In the latest issue of The National Interest I analyzed the political differences between the kind of bin Laden speeches produced for and broadcast by Arab satellite television stations like al-Jazeera and the kind of jihadi videos produced for and disseminated through internet forums. The former, broadcast on satellite television, were aimed at a mass audience and sought the kind of rhetoric, narrative, and imagery that would appeal to the Arab "median voter" - someone who cares deeply about issues like Palestine, Iraq or local corruption but isn't really sold on al-Qaeda style Islamism. The latter, disseminated through the jihadi forums, were aimed at an already interested and at least partially mobilized audience - someone who cares enough to go searching through various internet sites looking for the latest Zarqawi video. How does that argument hold up in light of the near-simultaneous release of major public statements by bin Laden and Zarqawi?
First, bin Laden's tape very much fit the mold, even without the video. Released directly (evidently) to al-Jazeera and broadcast there, it clearly spoke to the "median Arab/Muslim voter" and not only to the already converted. Its references were to issues already salient to mainstream Arab audiences - the Danish cartoons, Palestine, Iraq, even the Sudan - rather than focusing on issues of concern primarily to the jihadist base. Bin Laden's comments on Palestine clearly showed his willingness to be pragmatic: if Arabs were upset by the way the West (and Arab regimes friendly with the West) were treating Hamas, then ideological purity (rejection of participation in elections) be damned.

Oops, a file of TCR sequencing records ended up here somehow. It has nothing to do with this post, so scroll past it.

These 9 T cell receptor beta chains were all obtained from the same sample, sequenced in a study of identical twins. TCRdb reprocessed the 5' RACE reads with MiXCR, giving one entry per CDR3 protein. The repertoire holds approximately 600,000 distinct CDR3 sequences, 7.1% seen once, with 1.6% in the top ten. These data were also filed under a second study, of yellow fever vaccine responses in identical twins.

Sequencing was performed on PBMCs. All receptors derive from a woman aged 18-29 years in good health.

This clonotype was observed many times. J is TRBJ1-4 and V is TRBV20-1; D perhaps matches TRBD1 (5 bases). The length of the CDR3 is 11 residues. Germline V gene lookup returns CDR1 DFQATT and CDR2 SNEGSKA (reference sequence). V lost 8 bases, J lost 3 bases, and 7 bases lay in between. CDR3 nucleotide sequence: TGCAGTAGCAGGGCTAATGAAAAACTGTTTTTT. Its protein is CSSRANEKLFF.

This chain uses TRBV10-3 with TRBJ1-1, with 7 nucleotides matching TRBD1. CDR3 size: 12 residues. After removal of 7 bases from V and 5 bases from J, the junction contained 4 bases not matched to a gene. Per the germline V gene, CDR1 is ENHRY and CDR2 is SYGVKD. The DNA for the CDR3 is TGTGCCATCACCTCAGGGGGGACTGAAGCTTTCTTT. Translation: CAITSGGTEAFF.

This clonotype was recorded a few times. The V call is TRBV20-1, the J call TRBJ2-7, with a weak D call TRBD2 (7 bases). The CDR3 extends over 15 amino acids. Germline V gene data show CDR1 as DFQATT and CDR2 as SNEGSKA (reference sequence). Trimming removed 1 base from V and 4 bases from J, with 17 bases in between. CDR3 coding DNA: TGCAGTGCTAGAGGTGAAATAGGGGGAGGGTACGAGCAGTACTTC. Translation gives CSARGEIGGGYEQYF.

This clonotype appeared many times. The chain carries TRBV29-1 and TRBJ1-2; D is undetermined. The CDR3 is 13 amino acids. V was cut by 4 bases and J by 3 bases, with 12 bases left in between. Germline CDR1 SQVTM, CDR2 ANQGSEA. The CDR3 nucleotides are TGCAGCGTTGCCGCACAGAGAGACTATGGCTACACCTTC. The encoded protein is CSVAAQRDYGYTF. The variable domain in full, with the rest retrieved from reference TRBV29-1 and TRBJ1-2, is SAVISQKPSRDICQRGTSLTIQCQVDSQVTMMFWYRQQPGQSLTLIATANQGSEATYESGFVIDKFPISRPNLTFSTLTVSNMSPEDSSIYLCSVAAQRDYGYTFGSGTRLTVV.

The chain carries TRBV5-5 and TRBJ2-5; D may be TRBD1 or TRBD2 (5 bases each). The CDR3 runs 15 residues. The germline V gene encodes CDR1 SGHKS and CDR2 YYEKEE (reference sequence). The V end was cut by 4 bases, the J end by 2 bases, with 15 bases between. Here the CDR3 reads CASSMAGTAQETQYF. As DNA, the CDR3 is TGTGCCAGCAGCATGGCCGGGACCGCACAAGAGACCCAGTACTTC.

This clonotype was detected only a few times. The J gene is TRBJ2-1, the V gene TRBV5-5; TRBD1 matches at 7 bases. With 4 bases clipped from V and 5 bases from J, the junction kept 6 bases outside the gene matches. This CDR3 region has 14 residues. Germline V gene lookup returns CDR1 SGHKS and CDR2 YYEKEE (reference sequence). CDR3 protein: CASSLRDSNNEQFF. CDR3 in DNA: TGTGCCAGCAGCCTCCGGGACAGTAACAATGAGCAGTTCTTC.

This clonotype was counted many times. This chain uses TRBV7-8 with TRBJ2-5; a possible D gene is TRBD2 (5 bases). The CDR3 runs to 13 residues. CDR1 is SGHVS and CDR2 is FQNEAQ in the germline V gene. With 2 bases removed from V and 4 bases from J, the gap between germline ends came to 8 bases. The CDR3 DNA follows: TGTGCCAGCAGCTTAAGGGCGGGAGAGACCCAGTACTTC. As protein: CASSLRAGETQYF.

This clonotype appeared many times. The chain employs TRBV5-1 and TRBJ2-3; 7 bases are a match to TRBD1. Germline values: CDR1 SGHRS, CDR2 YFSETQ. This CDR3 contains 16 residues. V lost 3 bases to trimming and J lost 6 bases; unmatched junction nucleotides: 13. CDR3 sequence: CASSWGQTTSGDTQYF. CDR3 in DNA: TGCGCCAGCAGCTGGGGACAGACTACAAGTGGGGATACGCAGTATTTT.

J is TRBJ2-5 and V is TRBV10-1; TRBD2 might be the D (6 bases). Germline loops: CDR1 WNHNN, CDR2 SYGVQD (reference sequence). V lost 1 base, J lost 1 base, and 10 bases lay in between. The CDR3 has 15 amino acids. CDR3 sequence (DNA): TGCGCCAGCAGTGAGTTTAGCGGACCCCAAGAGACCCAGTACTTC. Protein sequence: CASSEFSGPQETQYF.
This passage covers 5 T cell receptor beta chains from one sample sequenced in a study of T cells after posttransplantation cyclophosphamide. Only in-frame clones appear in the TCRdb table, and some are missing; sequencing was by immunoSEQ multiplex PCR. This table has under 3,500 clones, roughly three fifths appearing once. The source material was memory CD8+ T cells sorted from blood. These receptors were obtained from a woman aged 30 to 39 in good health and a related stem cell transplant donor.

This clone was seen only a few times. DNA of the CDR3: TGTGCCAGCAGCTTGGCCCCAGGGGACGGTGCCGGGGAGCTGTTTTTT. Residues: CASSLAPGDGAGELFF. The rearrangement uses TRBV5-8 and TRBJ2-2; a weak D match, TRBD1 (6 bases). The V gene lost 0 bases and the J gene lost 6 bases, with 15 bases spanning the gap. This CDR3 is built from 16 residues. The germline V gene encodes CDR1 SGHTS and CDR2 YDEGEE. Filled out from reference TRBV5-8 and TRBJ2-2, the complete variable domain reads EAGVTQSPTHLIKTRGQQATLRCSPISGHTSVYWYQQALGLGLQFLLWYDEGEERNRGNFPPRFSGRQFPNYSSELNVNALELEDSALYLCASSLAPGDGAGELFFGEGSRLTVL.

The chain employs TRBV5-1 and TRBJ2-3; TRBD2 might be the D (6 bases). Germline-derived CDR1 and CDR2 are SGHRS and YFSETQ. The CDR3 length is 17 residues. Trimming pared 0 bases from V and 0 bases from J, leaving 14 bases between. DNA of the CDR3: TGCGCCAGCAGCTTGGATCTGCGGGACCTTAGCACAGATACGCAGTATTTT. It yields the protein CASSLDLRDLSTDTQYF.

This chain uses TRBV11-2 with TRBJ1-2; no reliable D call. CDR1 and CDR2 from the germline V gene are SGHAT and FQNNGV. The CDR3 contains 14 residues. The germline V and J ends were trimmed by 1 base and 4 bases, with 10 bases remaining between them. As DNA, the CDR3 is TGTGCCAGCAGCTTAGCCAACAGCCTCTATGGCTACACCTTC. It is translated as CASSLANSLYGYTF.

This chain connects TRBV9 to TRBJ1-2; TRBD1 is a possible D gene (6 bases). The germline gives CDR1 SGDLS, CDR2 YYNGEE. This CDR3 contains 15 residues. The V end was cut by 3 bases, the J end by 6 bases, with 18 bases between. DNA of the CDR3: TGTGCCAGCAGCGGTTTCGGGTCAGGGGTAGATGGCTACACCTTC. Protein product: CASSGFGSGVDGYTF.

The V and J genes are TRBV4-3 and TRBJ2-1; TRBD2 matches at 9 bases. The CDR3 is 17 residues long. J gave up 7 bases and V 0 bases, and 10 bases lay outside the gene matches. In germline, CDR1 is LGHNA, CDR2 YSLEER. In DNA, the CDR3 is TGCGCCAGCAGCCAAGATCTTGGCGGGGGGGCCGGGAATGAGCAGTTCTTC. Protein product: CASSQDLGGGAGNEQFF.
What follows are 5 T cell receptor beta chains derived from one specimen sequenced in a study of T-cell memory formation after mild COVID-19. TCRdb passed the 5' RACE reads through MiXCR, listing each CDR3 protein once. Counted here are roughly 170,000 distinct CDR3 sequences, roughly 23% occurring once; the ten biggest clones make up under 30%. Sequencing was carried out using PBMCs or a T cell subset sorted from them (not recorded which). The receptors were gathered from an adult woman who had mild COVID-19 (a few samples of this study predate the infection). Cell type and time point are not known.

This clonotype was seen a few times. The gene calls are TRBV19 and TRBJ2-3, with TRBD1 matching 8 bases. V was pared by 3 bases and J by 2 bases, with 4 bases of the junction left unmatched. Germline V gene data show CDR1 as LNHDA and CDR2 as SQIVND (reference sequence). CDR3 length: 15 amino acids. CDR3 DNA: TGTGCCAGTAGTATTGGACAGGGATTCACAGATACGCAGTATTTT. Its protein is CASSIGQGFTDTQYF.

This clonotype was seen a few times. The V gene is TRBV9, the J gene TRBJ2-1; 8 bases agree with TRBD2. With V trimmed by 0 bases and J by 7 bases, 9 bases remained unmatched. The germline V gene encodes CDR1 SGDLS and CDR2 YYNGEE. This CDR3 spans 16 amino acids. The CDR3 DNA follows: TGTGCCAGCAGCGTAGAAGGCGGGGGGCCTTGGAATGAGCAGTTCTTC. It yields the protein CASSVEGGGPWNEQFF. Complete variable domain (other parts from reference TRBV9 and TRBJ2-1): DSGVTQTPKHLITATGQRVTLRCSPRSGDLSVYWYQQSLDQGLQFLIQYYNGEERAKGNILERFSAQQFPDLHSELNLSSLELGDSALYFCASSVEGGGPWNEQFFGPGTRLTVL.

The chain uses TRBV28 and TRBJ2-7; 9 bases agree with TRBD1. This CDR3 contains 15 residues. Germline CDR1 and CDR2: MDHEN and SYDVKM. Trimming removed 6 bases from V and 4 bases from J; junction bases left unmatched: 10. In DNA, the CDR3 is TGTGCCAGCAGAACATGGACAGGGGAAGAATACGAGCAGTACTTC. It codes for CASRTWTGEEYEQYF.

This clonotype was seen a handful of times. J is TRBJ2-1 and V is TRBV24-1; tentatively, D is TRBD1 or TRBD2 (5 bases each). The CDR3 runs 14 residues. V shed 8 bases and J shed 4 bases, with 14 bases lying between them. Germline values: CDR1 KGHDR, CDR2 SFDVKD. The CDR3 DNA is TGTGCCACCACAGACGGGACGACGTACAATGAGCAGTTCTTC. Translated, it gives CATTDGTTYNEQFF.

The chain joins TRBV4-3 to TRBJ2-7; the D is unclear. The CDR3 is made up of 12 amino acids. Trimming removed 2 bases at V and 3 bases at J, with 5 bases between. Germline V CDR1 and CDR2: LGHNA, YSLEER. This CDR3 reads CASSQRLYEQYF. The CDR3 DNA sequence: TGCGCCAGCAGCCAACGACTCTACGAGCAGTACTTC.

Second, Zarqawi's video also largely played to type. Released on the internet to Zarqawi friendly forums, it aimed at an audience of committed jihadists. The prominent featuring of Zarqawi personally struck me as another response (like this one a few weeks ago) to the widely-disseminated rumours of his demotion from a position of leadership of al-Qaeda in Iraq. The themes and imagery echoed many al-Qaeda recruitment videos I've seen, and the tape seemed intended more for asserting Zarqawi's leadership of a successful jihad than for Western or mainstream consumption.
But as well as the broad contours of the two videos fit the simple dichotomy I proposed in that article, other aspects of them challenge it - in particular, the extremely rapid migration of Zarqawi's video from the internet onto satellite television, alongside Ayman al-Zawahiri's video released directly to the internet last month. Whether these videos should be seen as complementary or competitive is a fascinating question which I won't dwell on now, but to which I hope to return soon.
What really interests me here is the wide and fast broadcast of the Zarqawi video. Where in the past Zarqawi's video would have been consumed primarily by an audience of jihadis and prospective jihadis, this time it was picked and widely broadcast within days - reaching the same audience as bin Laden's, or even bigger since its visuals got so much play. And not only by al-Jazeera or even the Arab media: several colleagues told me this morning of seeing the video on CNN, MSNBC and other American networks. The rapid move of Zarqawi's video from the internet to television broadcast is important for a couple of reasons.